In a report that I mentioned earlier on UK aid for combating climate change, produced by the International Development Committee, we concluded that climate change must be placed at the centre of each strategy and funding. Our report urged a minimum spend of £16 billion annually, and a halt to funding fossil fuel projects in developing countries unless it was possible to demonstrate that they supported transition to zero emissions by 2050.

Disappointingly, we often heard evidence suggesting that Government Departments were not taking climate change seriously, and that there was not joined-up thinking across Whitehall. When I asked the prosperity fund what proportion of its spend supported the use of fossil fuels, I was told that it could not provide that percentage. Similarly, when I asked whether any assessment had been made of the carbon footprint and potential climate impact of its spend, I was told that it did not have specific indicators on carbon footprint. That was surprising and extremely worrying. Unfortunately, that incoherence and lack of focus appears to be common across Government, with policy in one area often undermining delivery in another. Nothing exemplifies that more than the fact that fossil fuels made up 99.4%, as mentioned by the hon. Member for Liverpool, Walton (Dan Carden), and renewables a mere 0.6%, of UK Export Finance’s energy support for low and middle-income countries; those are the countries most likely to be adversely affected by climate change. There is a long-term tie-in to those countries, because once fossil fuel energy supplies are established, they can go on for decades, fundamentally undermining our goal of reducing CO2 emissions globally.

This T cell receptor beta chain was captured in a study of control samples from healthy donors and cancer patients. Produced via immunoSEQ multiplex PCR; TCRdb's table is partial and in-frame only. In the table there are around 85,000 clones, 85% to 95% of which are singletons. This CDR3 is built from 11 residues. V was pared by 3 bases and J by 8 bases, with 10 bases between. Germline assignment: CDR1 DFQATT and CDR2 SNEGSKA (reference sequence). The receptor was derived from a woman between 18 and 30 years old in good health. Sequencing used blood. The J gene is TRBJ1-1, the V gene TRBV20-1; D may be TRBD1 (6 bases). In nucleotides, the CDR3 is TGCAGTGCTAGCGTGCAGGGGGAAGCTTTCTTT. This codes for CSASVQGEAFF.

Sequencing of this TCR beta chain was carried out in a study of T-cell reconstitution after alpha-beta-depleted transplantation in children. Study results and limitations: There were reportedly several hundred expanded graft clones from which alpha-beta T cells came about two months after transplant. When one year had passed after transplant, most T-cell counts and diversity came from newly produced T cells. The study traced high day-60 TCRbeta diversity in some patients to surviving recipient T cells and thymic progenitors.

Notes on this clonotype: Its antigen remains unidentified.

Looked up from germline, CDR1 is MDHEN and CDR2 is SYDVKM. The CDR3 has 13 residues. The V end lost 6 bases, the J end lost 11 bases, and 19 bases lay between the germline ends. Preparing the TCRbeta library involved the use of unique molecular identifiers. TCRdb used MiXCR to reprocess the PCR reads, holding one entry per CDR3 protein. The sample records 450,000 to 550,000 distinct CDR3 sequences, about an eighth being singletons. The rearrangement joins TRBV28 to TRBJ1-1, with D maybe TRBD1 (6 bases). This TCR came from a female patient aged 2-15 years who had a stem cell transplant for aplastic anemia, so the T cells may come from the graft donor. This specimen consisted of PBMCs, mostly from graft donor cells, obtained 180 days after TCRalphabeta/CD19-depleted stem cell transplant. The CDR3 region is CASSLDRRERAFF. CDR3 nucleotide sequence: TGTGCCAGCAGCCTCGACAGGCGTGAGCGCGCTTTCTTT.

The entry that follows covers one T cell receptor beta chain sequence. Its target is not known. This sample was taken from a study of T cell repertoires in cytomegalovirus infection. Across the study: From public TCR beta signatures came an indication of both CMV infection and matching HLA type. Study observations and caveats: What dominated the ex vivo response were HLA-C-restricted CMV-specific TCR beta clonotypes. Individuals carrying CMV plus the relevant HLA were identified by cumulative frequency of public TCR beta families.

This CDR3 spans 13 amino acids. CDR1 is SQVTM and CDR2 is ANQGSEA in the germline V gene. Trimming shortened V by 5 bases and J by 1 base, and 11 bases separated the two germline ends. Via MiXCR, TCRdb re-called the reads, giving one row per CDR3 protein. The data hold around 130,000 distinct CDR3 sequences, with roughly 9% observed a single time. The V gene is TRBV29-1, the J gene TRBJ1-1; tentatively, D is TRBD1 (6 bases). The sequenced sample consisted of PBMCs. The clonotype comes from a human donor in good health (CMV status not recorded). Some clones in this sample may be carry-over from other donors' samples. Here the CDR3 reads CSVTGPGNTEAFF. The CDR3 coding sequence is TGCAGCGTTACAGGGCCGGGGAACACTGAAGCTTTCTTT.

Between 2013-14 and 2017-18, in low and middle-income countries, UK Export Finance provided £2,360 million-worth of support for exports in the fossil fuel energy sector, and less than £2 million-worth of support for exports in the renewables sector. It is therefore no surprise that this policy incoherence has impacted on the UK’s ability to deliver the sustainable development goals.​